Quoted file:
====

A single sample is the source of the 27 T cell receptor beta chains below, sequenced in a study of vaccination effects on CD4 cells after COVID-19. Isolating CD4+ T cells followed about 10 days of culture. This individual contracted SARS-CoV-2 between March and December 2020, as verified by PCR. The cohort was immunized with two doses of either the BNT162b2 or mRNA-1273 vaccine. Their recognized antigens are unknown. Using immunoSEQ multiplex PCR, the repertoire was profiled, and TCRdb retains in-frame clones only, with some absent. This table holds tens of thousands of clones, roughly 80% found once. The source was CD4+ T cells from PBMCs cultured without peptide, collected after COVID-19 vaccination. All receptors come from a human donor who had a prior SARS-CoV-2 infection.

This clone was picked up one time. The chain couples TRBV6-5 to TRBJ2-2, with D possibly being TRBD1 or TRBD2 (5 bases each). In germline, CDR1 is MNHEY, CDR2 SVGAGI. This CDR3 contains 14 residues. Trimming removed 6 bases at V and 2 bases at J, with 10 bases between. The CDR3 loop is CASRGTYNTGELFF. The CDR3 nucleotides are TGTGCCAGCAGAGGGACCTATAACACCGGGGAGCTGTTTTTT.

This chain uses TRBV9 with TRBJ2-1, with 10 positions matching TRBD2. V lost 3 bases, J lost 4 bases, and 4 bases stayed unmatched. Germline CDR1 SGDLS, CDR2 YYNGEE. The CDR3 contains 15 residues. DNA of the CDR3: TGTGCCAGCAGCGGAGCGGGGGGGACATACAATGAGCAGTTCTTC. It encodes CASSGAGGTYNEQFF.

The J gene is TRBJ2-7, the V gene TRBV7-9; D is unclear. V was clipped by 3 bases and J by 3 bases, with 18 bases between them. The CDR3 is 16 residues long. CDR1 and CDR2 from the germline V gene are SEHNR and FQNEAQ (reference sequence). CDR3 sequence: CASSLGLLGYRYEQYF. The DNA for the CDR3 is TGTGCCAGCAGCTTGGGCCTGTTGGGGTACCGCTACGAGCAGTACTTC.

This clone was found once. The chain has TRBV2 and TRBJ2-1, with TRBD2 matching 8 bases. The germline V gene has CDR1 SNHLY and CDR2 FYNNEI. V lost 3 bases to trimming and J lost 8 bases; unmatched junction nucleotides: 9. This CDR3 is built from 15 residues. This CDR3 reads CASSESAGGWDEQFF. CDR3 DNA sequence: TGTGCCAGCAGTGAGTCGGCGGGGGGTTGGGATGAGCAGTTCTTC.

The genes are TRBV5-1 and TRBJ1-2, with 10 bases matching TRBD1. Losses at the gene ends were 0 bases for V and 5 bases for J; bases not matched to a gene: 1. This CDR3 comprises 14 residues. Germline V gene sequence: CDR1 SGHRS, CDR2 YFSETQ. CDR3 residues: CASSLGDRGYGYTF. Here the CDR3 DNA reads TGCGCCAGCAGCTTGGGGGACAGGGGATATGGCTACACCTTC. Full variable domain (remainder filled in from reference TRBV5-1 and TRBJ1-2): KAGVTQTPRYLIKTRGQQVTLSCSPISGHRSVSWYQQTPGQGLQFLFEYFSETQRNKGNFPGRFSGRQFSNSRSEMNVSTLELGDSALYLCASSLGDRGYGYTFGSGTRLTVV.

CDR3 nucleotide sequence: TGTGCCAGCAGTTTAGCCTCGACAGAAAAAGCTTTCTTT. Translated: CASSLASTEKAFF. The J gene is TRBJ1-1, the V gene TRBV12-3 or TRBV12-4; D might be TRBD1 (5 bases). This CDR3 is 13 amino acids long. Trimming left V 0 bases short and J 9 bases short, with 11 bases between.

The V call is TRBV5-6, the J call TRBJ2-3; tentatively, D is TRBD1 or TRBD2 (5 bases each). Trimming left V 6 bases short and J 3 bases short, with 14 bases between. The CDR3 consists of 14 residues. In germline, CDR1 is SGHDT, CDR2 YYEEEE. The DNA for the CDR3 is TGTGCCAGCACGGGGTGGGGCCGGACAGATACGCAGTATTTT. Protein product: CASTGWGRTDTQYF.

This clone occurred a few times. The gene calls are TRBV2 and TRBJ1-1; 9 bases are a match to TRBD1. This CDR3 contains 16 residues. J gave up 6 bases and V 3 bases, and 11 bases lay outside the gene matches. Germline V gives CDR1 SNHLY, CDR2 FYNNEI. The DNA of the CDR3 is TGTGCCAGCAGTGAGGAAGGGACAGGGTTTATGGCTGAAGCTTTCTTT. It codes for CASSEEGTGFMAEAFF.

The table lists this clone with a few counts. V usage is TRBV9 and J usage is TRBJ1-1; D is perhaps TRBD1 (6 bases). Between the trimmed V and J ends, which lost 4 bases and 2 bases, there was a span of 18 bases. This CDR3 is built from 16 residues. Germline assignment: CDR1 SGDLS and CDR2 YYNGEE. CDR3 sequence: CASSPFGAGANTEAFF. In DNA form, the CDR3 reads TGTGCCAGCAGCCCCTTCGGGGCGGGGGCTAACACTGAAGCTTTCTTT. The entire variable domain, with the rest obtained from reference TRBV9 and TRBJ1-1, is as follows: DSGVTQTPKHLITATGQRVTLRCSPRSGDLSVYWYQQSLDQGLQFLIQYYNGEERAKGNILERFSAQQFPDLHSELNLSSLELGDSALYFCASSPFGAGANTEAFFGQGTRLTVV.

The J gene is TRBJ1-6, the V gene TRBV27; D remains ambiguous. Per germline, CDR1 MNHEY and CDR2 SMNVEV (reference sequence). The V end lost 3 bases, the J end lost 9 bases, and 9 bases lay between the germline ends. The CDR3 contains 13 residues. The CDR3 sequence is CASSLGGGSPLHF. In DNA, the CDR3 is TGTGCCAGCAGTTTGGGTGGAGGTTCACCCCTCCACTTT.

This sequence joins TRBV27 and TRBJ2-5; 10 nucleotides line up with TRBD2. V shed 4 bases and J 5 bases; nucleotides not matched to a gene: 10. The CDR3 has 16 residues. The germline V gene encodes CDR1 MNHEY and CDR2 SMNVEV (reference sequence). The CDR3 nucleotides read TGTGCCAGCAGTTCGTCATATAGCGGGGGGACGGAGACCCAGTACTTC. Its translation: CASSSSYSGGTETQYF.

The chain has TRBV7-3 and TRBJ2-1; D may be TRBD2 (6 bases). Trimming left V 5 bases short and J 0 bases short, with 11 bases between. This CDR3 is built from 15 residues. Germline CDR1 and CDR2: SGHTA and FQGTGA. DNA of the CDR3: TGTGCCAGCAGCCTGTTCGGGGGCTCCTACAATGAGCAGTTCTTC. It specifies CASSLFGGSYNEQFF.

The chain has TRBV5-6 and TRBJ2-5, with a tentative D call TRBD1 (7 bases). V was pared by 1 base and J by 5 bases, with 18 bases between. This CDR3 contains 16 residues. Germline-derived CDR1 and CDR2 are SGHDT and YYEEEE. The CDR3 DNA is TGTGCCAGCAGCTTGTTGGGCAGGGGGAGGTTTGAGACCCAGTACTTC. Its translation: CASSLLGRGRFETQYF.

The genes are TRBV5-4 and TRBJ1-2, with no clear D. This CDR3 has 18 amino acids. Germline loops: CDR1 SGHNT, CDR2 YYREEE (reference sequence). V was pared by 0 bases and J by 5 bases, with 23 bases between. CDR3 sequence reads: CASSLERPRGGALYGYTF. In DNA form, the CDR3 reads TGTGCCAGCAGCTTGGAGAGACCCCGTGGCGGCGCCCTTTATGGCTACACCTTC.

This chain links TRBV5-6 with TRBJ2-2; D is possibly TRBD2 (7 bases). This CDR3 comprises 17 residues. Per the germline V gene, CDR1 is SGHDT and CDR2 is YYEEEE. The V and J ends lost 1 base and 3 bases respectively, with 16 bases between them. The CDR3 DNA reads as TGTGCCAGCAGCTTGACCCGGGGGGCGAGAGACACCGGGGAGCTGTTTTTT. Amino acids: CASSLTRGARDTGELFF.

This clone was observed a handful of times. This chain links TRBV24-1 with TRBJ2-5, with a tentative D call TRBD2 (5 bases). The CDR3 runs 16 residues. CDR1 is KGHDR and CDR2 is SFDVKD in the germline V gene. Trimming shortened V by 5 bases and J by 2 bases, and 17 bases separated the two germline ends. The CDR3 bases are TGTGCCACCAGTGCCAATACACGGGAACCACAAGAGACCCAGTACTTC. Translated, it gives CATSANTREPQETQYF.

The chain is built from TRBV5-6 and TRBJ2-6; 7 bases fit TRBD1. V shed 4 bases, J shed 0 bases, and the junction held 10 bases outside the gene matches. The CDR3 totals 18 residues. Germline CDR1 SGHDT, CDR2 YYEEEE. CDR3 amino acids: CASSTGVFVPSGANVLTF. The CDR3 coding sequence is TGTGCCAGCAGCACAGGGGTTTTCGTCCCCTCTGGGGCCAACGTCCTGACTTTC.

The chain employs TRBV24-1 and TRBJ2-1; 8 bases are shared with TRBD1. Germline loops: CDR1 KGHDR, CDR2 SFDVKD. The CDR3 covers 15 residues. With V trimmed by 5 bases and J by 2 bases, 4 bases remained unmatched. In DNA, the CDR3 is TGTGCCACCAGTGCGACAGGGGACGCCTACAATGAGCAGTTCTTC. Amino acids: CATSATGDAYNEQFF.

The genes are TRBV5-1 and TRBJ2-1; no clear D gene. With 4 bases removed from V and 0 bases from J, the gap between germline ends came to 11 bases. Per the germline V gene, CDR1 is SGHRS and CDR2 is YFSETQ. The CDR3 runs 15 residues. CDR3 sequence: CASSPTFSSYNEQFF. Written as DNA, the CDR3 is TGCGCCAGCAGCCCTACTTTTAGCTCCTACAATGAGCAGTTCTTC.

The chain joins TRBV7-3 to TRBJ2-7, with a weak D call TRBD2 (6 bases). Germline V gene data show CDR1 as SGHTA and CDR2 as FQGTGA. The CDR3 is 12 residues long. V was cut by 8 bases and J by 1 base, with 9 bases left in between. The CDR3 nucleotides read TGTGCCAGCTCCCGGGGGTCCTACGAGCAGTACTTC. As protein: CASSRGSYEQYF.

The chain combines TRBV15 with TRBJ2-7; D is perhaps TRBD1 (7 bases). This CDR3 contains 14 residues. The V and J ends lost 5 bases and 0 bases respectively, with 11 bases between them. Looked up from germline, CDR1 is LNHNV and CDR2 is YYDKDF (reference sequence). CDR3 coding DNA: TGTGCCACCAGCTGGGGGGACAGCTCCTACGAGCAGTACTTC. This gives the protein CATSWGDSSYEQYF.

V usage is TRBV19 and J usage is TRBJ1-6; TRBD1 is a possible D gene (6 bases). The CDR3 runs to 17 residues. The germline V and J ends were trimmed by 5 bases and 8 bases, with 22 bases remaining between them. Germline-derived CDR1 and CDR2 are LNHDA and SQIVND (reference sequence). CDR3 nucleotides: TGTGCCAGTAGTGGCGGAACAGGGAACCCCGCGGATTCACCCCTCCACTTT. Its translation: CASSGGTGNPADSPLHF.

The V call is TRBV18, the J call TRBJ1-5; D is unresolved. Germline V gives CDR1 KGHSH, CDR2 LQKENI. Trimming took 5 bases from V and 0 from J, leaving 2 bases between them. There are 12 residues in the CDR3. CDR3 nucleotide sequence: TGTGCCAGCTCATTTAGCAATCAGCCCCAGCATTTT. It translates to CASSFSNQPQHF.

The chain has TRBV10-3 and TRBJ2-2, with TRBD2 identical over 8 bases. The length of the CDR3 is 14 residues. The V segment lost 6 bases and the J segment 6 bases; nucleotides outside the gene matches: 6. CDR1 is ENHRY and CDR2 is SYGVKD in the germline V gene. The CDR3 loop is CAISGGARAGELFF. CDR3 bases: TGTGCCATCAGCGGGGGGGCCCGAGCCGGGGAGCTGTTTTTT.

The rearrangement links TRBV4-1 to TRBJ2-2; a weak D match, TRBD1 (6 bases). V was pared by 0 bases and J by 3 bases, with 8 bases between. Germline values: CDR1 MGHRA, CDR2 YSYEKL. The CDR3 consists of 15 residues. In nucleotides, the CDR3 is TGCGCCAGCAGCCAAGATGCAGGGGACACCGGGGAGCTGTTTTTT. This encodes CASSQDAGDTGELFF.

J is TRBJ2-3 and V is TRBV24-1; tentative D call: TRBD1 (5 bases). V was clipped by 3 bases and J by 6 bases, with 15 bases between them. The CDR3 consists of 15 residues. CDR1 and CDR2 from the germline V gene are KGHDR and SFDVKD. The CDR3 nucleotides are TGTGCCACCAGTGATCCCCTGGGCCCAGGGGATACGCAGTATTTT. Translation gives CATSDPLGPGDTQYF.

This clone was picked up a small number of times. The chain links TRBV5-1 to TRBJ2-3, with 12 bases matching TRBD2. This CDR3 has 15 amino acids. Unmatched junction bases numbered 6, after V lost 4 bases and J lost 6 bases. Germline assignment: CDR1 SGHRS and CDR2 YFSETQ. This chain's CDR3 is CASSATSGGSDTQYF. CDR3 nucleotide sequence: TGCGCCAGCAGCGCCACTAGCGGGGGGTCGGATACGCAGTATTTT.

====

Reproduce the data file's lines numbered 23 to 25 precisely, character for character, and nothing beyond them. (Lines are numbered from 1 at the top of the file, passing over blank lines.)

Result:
V usage is TRBV19 and J usage is TRBJ1-6; TRBD1 is a possible D gene (6 bases). The CDR3 runs to 17 residues. The germline V and J ends were trimmed by 5 bases and 8 bases, with 22 bases remaining between them. Germline-derived CDR1 and CDR2 are LNHDA and SQIVND (reference sequence). CDR3 nucleotides: TGTGCCAGTAGTGGCGGAACAGGGAACCCCGCGGATTCACCCCTCCACTTT. Its translation: CASSGGTGNPADSPLHF.

The V call is TRBV18, the J call TRBJ1-5; D is unresolved. Germline V gives CDR1 KGHSH, CDR2 LQKENI. Trimming took 5 bases from V and 0 from J, leaving 2 bases between them. There are 12 residues in the CDR3. CDR3 nucleotide sequence: TGTGCCAGCTCATTTAGCAATCAGCCCCAGCATTTT. It translates to CASSFSNQPQHF.

The chain has TRBV10-3 and TRBJ2-2, with TRBD2 identical over 8 bases. The length of the CDR3 is 14 residues. The V segment lost 6 bases and the J segment 6 bases; nucleotides outside the gene matches: 6. CDR1 is ENHRY and CDR2 is SYGVKD in the germline V gene. The CDR3 loop is CAISGGARAGELFF. CDR3 bases: TGTGCCATCAGCGGGGGGGCCCGAGCCGGGGAGCTGTTTTTT.